René Robitaille (St. Lambert), Governor
|René from St. Lambert, third governor of our Association|
Third President, 1996-2003
I asked myself a number of times where to begin since the career of our new Governor is rather imposing. Let's first go to Cap Rouge where a big, blond baby boy was born on December 10, 1935. Believe it or not, he was quite BEAUTIFUL! René has always been tolerant and conciliatory so he decided to be born between two critical periods of recent history: the Great Depression and World War II.
This little boy entered elementary school at the Jesus, Mary, and Joseph Academy in Cap Rouge, a school run by the Sisters of Charity. In third grade, the boys were moved to Saint Alphonsus College, also in Cap Rouge, where there were two split classes: one including Grades 3, 4, and 5; and the other Grades 6 through 9. A rather bizarre anecdote deserves mention here. After third grade, at the beginning of the next school year, a new teacher did a census of the students asking them to raise their hands when he called out their grade level. After registering those in Grades 3 and 4, the teacher said, “Now those who are in Grade 5 raise your hands.” It was then that René realized he had missed his turn. Not wanting to be forgotten, he raised his hand and gave his name for Grade 5. That's how he avoided having to do Grade 4. Overcoming his shyness and his fear of failing, he spoke to the teacher about this about a month later. The teacher replied, “It's going well; keep it up.” And René led his class right through Grade 9.
Next he headed for the Academy of Québec to take the Secondary Modern course in English and French. This was similar to the classical program (cours classique) but without Latin and Greek. Coming from a country school where the academic level was not that high, he had to work hard to keep up. But after only two years, he was once again at the head of his class.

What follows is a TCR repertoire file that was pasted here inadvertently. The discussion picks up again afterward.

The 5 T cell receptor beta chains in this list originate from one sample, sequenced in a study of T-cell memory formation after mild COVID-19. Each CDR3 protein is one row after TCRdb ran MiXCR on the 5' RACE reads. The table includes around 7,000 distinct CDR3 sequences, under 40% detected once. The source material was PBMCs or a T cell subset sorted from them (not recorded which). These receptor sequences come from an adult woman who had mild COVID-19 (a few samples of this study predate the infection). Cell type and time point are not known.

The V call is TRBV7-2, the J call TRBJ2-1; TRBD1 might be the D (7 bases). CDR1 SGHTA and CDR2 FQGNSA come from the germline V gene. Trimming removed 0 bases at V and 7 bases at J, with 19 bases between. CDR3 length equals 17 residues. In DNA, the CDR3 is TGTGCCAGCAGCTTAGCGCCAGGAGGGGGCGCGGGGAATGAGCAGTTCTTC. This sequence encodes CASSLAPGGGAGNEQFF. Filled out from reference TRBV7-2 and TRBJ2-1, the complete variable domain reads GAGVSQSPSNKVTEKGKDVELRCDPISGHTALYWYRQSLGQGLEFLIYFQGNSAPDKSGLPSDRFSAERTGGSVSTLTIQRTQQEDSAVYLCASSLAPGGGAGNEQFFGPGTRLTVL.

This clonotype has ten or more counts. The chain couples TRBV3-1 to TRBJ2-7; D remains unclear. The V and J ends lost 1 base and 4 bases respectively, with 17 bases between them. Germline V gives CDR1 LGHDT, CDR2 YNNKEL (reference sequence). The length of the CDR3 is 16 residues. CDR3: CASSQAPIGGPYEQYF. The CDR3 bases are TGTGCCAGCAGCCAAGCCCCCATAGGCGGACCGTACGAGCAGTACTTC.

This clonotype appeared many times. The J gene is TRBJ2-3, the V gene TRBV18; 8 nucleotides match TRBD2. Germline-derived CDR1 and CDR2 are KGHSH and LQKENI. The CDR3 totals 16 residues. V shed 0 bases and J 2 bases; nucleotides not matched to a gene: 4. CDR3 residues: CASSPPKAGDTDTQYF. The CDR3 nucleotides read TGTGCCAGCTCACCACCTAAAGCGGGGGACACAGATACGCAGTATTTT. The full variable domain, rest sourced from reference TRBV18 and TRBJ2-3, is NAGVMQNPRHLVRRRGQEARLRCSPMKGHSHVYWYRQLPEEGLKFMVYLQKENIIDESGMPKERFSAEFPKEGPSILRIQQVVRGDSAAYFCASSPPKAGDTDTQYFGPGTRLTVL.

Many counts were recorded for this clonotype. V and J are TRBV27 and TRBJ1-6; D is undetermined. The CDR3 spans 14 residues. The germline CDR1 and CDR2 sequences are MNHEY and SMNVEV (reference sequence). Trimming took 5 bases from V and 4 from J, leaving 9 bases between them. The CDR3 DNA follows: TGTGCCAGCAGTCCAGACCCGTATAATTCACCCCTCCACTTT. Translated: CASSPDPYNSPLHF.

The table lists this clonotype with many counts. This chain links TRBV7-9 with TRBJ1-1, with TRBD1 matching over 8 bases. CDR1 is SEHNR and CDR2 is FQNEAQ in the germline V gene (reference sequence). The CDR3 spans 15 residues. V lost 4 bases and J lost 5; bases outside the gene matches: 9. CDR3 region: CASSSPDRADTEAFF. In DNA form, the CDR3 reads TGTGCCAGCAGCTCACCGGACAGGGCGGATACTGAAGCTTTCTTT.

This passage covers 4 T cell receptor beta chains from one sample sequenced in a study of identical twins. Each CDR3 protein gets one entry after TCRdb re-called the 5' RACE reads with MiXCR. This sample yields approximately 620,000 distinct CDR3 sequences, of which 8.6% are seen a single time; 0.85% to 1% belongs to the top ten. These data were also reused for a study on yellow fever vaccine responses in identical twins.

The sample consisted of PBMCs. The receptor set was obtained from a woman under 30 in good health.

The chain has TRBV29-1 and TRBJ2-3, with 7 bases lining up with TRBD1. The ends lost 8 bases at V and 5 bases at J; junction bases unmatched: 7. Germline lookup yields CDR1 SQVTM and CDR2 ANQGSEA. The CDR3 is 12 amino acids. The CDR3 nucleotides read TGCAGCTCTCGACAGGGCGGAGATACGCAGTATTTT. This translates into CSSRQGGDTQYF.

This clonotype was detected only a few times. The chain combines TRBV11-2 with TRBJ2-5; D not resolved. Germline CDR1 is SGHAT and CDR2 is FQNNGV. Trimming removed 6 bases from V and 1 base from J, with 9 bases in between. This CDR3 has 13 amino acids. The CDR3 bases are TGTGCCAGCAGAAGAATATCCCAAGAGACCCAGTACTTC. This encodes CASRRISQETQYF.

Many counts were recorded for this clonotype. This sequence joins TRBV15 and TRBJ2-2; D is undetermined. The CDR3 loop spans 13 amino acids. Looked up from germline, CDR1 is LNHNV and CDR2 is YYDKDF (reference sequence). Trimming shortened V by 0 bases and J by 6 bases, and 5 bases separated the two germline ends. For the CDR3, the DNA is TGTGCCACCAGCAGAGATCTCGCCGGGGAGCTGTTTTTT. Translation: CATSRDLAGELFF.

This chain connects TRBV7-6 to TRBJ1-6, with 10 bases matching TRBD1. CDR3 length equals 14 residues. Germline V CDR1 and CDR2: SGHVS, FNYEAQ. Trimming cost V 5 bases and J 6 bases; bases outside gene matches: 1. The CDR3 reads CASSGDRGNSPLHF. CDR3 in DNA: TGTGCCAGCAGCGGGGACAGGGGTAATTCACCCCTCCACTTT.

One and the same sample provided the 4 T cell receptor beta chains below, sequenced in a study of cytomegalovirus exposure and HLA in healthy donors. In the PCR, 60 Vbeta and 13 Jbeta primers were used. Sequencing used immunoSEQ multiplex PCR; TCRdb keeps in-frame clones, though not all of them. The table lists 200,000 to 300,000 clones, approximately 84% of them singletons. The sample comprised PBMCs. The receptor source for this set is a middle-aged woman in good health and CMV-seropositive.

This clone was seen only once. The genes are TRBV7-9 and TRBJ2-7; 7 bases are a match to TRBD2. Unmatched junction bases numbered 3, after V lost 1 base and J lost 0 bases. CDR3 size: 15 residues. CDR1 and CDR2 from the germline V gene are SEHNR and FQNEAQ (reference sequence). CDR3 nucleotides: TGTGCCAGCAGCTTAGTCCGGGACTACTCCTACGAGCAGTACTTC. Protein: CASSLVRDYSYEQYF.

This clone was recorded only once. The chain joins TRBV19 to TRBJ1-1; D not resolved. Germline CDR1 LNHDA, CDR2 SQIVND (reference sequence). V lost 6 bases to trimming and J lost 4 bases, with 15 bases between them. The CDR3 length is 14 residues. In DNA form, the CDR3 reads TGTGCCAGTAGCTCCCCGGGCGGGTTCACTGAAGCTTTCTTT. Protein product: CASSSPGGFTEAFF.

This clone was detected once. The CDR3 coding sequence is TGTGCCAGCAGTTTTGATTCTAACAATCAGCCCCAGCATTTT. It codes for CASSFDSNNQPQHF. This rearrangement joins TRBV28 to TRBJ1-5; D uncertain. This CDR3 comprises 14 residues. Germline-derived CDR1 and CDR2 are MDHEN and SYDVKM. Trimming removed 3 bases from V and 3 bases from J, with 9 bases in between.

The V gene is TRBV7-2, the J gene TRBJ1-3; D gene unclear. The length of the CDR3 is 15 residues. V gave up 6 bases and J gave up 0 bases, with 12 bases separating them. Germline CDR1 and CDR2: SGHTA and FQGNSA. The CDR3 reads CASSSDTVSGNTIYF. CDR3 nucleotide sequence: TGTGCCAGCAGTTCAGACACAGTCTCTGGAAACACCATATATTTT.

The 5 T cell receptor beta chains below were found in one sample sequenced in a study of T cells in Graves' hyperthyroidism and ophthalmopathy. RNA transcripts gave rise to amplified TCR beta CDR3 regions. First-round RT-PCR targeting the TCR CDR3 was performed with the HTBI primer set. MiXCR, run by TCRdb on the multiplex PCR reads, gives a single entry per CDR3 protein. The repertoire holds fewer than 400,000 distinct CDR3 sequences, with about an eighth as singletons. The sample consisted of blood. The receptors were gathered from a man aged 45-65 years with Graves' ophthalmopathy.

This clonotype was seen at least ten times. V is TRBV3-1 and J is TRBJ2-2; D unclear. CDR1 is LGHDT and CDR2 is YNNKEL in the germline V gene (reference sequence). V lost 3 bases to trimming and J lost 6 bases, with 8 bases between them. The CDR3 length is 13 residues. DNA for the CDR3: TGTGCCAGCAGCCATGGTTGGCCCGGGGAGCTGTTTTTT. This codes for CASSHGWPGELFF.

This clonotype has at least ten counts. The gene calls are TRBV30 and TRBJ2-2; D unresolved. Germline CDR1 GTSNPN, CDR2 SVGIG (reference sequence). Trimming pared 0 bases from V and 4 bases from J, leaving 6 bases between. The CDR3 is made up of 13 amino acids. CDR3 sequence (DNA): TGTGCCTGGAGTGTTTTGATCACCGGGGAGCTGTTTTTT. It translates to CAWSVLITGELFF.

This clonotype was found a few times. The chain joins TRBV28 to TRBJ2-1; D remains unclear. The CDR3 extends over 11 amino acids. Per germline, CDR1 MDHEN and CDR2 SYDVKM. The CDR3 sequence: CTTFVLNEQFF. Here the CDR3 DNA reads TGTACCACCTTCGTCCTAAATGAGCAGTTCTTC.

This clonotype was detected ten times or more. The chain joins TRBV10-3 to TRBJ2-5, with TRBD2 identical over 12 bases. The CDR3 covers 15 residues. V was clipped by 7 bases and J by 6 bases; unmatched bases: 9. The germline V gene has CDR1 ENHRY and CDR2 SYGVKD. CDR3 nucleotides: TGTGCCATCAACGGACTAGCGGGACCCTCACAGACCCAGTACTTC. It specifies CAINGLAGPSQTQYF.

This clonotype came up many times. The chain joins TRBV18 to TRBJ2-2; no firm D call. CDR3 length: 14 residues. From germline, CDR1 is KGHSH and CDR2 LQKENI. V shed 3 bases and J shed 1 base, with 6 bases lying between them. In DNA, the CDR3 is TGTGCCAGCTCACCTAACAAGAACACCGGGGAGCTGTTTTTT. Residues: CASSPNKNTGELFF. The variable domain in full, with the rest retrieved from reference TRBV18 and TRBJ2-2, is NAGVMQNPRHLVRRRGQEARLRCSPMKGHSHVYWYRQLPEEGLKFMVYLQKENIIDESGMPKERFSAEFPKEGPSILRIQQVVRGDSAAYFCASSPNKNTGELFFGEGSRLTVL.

During this period he took up the game of curling and took part in provincial competitions. He was a member of the only French-speaking junior team in Québec. On weekends, he skied at Lake Beauport. At the outset he had skis without steel edges. This was rather like an extreme sport, since once one started down from the summit of a slope there was really no way to stop.
Next he went to Laval University to study geological engineering; but a year later he switched to civil engineering. At the end of his program he decided to specialize in Soil Mechanics at Northwestern University in suburban Chicago.
During summer vacations, René did construction work for his uncle in Massachusetts. He hitchhiked to Florida with a friend during the Christmas break. He also worked as a letter carrier for several weeks before Christmas, delivering the Christmas mail. He worked with geological teams in the woods of the Abitibi region, in Lake Saint John, and in Chibougamau.
It was in this part of the province that he had several unwelcome encounters with bears. The worst incident happened when a bear charged him when he was on the edge of a river. To save himself, René threw his backpack containing his lunch at the bear and then jumped into the river. On the other occasions, there were no attacks but the bears were close by.